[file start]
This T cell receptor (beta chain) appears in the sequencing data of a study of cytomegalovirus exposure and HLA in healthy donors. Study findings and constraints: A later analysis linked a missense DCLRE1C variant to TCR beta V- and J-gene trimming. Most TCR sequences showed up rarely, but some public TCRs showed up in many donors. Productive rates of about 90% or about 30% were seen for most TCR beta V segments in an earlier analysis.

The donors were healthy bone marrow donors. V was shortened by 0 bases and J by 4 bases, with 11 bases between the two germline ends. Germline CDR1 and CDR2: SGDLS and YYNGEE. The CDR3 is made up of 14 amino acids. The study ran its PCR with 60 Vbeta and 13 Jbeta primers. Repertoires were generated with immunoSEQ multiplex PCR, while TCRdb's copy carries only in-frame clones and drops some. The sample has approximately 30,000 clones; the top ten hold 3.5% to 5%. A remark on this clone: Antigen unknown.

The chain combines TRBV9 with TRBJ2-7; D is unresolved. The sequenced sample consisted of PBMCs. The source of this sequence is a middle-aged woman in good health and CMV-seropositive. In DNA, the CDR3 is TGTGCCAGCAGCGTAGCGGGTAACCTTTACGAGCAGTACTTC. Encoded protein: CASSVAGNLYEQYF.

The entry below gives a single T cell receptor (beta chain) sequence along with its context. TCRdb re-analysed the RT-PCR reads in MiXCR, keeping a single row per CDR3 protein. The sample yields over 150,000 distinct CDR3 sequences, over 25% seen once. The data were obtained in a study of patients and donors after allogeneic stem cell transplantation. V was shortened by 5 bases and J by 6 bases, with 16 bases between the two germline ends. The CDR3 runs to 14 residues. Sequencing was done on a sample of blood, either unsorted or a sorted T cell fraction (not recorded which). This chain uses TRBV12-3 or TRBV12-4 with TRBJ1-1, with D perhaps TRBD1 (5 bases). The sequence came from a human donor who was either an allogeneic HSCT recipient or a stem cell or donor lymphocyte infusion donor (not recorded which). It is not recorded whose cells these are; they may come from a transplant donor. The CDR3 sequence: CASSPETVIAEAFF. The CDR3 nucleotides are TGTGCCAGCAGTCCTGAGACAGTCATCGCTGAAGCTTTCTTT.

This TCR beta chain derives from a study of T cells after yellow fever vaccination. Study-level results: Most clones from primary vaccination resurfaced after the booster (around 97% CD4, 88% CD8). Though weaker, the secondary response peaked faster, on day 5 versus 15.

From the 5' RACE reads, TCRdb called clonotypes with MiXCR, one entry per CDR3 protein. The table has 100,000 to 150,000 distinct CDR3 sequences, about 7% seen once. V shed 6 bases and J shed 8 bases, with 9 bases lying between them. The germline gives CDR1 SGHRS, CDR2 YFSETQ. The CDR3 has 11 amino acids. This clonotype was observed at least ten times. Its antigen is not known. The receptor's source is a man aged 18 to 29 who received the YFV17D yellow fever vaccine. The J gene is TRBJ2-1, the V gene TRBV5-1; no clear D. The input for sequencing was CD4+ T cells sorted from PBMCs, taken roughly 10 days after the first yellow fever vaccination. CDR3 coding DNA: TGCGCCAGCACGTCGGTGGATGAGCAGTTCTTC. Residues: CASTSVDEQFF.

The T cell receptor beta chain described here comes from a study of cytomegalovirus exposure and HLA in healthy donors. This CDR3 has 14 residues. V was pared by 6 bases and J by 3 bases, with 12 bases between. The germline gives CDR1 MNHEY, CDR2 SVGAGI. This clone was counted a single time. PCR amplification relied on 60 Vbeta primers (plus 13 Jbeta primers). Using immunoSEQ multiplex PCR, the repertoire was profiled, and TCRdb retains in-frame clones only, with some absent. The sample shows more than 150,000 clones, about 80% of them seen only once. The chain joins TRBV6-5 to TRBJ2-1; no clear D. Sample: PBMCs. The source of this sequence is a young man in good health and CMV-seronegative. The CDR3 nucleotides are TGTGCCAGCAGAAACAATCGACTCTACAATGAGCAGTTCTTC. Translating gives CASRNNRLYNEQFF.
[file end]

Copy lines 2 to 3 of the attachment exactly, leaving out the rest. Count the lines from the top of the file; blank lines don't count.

The donors were healthy bone marrow donors. V was shortened by 0 bases and J by 4 bases, with 11 bases between the two germline ends. Germline CDR1 and CDR2: SGDLS and YYNGEE. The CDR3 is made up of 14 amino acids. The study ran its PCR with 60 Vbeta and 13 Jbeta primers. Repertoires were generated with immunoSEQ multiplex PCR, while TCRdb's copy carries only in-frame clones and drops some. The sample has approximately 30,000 clones; the top ten hold 3.5% to 5%. A remark on this clone: Antigen unknown.

The chain combines TRBV9 with TRBJ2-7; D is unresolved. The sequenced sample consisted of PBMCs. The source of this sequence is a middle-aged woman in good health and CMV-seropositive. In DNA, the CDR3 is TGTGCCAGCAGCGTAGCGGGTAACCTTTACGAGCAGTACTTC. Encoded protein: CASSVAGNLYEQYF.